NEWS

Congress Tries to Get a Grip on Private Security Firms

By Matthew Harwood

Congress today tackled the U.S. military's growing reliance on private security contractors (PSCs) and how to regulate and hold them accountable when deployed overseas to support U.S. military operations.

The hearing comes after the September 17, 2007 incident in which Blackwater Worldwide contractors guarding a U.S. State Department convoy fired into a crowd in Baghdad, killing 17 Iraqis. According to reports from the department of Justice and Defense (DoD), at least 14 deaths were unprovoked.

The incident led Congress to investigate the U.S. military's growing reliance on private security contractors and the lack of oversight and accountability standards governing their conduct. As the military shrinks, non-combat functions such as guarding critical infrastructure, protecting American and foreign officials, and escorting convoys has been outscourced to PSCs.

Estimates suggest some 30,000 PSCs operate in Iraq, according to Professor Laura A. Dickinson of the University of Connecticut School of Law. In the first quarter of 2008, the DoD reports it has nearly 10,000 private security agents under contract, 76 percent of whom are third-country nationals.

"The rapid growth in their use has been ad hoc," said Senator Joseph Lieberman (I-CT), chairman of the Senate Homeland Security and Goverment Affairs Committee, "and without a comprehensive framework for the hiring, training, vetting, or even use of their services."

Jack Bell, deputy undersecretary of defense, told the committee that DoD and the State Department recently signed a memorandum of agreement defining a regulatory framework for PSCs.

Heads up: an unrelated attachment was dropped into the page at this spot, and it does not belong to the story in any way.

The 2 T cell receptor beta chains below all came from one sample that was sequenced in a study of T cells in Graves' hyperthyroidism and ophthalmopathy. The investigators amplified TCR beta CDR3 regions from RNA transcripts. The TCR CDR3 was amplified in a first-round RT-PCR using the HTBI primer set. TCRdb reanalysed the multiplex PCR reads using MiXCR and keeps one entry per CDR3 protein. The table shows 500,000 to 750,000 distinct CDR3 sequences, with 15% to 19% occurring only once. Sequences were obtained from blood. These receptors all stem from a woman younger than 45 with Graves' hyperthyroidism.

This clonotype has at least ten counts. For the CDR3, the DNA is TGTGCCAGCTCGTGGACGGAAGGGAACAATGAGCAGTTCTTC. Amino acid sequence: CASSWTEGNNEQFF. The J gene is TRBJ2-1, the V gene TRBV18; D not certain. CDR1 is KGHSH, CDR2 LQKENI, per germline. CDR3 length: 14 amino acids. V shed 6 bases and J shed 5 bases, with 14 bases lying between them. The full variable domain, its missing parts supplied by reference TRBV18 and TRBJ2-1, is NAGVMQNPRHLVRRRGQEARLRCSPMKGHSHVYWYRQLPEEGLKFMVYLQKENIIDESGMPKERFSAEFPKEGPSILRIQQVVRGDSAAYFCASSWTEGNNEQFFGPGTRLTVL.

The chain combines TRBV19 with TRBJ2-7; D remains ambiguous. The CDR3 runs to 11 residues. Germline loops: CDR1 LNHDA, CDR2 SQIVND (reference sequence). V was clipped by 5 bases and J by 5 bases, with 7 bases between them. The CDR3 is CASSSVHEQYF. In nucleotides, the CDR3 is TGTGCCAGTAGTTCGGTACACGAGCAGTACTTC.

The framework would, among other things, create "core standards for the vetting, training, and certification of all [U.S. government] PSC contractor personnel," ensuring that PSCs comply with the rules and regulations of the Iraqi government, multinational forces, and the U.S. Embassy Baghdad. The framework would also require that U.S. PSCs use only authorized weapons and ammunition and adopt common standards governing use of force, Bell testified.

The departments of Defense and State have also placed a priority in registering PSCs in their Synchronized Pre-deployment and Operational Tracker (SPOT) system, which tracks contractor personnel movements in Iraq and Afghanistan, validates a contractor's association with a specific contract, verifies contractors' access to Defense facilities, and checks contractor eligibility for certain Defense tasks. This is necessary, because Dickinson told the committee, "neither the State Department nor the Department of Defense, nor any arm of the government, keeps sufficient track" of PSCs.

Another area of controversy raised by the Blackwater incident this past September is the legal immunity afforded PSCs, who fall outside the Uniform Code of Military Justice, which governs service members' conduct.

In her opening statement, Senator Susan Collins (R-ME) said the United States cannot maintain other nations' trust it if it "cannot impose clear constraints and enforce serious legal consequences for illegal conduct by private security contractors - as we do with federal civilian employees or the military."

Both the department of State and Defense support pending legislation extending legal accountability to PSCs when it acts unlawfully abroad. "We would very much like to see this critical legislation enacted as soon as possible," Patrick Kennedy, undersecretary for management at the State Department, told the committee.

James D. Schmitt, senior vice president of ArmorGroup North America, Inc. and the lone industry representative to testify, said his company "absolutely" supports government regulation. Government-imposed standards, he said, would help the industry grow professionally. Companies that follow the rules should be rewarded with more government contracts while those companies that violate performance and regulatory requirements should lose their existing contracts and be ineligible to bid on new ones.

By rewarding ethical PSCs, the United States improves its image abroad, Schmitt argued, because "how private security contractors conduct themselves directly impacts how we are perceived as a country by a local population."

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